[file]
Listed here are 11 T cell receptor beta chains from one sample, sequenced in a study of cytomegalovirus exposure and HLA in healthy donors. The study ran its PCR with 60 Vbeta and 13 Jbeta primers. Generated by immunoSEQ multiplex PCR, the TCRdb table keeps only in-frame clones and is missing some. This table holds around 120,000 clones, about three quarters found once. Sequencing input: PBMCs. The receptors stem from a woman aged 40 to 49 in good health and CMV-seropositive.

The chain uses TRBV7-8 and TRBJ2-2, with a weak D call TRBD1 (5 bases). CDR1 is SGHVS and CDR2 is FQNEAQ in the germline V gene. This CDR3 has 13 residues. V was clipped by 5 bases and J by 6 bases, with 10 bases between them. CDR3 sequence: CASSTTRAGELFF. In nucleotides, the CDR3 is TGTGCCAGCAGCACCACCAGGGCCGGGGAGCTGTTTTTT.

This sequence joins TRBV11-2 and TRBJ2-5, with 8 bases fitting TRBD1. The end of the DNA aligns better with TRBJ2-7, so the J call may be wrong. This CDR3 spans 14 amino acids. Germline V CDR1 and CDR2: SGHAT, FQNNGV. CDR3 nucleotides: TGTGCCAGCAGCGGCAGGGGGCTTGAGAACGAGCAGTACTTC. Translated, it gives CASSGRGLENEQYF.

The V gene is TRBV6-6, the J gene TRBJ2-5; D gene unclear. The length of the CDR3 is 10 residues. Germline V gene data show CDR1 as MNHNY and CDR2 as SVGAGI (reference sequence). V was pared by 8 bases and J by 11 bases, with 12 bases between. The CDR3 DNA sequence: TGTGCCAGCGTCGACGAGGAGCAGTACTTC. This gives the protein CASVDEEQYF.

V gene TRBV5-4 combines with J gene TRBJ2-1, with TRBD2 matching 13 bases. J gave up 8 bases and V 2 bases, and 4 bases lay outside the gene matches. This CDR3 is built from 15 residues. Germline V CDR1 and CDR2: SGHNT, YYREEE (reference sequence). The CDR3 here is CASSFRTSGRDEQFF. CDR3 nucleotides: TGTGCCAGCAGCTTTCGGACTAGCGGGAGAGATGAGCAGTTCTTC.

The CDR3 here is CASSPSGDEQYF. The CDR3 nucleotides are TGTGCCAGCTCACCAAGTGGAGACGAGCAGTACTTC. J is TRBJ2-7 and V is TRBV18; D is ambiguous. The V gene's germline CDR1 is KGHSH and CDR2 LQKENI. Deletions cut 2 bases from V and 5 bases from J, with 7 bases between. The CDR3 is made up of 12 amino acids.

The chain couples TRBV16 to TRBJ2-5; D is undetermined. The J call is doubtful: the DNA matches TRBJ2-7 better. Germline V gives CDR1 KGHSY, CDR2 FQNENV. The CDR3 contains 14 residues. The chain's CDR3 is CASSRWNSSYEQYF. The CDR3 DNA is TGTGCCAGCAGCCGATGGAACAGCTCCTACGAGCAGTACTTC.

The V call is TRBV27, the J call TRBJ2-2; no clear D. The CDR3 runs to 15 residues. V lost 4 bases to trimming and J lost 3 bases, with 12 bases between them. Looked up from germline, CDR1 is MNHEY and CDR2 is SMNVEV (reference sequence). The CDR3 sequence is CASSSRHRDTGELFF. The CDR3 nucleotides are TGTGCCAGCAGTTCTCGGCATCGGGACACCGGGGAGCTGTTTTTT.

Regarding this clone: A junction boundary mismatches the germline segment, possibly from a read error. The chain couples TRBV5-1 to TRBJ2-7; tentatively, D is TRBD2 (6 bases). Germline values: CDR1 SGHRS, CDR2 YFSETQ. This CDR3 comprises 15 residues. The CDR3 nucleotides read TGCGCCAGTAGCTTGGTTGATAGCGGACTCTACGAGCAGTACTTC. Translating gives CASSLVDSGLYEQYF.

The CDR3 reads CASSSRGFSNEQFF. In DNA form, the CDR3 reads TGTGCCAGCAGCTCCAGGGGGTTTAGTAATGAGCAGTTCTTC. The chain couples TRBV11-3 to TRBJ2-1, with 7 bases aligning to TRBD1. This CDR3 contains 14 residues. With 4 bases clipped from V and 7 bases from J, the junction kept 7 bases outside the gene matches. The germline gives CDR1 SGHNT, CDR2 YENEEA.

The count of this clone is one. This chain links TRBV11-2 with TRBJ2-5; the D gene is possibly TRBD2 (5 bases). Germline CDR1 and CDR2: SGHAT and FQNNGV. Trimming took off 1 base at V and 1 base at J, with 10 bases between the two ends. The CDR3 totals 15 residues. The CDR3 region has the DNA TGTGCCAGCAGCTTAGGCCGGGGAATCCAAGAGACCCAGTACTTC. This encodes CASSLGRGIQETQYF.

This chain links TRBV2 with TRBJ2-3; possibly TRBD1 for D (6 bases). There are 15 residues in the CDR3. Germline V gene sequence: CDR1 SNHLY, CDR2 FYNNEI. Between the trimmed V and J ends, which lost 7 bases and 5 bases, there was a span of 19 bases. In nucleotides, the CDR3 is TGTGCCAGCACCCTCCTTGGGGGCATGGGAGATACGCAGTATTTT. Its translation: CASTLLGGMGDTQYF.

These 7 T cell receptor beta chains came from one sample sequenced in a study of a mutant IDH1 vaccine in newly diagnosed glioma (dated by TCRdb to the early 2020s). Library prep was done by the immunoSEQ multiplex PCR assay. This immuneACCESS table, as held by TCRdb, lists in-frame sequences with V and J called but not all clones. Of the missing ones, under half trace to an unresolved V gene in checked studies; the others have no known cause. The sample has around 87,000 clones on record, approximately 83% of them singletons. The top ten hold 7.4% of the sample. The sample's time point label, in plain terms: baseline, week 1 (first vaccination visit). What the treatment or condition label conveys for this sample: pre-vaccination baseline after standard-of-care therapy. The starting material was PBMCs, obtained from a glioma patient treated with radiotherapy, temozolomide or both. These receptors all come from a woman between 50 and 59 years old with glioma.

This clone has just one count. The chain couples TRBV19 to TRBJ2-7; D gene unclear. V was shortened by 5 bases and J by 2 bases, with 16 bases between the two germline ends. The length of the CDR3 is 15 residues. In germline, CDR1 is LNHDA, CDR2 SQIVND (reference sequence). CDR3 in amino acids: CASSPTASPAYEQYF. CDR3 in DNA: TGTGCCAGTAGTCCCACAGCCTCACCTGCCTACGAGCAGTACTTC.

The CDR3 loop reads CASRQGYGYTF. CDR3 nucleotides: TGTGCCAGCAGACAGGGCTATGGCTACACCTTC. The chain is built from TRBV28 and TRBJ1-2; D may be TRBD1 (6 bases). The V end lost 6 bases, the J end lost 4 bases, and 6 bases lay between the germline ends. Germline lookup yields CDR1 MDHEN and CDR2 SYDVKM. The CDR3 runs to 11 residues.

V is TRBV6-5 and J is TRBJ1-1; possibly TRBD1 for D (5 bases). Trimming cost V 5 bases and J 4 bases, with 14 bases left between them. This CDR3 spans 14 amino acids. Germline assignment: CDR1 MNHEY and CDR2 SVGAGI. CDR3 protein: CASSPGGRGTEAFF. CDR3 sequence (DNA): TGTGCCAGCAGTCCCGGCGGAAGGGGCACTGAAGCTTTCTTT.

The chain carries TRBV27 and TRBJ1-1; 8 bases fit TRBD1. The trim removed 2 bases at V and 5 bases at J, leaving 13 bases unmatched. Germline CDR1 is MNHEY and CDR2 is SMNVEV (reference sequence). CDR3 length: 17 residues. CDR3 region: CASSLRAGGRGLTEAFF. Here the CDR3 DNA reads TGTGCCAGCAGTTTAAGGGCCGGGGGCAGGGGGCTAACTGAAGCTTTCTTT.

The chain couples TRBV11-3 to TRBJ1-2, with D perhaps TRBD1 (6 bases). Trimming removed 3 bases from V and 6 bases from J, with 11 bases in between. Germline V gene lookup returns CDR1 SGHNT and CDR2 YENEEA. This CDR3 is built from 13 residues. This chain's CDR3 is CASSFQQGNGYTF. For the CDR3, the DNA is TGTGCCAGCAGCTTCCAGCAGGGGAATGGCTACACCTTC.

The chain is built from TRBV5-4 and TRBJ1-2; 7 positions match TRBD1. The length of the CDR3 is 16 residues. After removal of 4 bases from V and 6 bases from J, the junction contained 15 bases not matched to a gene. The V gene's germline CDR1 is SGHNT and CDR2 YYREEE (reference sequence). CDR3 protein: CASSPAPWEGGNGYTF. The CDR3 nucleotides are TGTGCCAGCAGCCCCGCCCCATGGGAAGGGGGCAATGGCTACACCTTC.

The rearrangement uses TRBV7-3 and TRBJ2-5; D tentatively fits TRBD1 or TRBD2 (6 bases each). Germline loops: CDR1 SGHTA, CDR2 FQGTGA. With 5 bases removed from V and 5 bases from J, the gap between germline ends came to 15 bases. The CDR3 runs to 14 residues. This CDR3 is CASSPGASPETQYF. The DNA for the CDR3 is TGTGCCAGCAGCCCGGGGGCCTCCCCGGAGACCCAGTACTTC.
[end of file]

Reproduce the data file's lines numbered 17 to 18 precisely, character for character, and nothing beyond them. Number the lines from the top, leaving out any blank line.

The chain carries TRBV27 and TRBJ1-1; 8 bases fit TRBD1. The trim removed 2 bases at V and 5 bases at J, leaving 13 bases unmatched. Germline CDR1 is MNHEY and CDR2 is SMNVEV (reference sequence). CDR3 length: 17 residues. CDR3 region: CASSLRAGGRGLTEAFF. Here the CDR3 DNA reads TGTGCCAGCAGTTTAAGGGCCGGGGGCAGGGGGCTAACTGAAGCTTTCTTT.

The chain couples TRBV11-3 to TRBJ1-2, with D perhaps TRBD1 (6 bases). Trimming removed 3 bases from V and 6 bases from J, with 11 bases in between. Germline V gene lookup returns CDR1 SGHNT and CDR2 YENEEA. This CDR3 is built from 13 residues. This chain's CDR3 is CASSFQQGNGYTF. For the CDR3, the DNA is TGTGCCAGCAGCTTCCAGCAGGGGAATGGCTACACCTTC.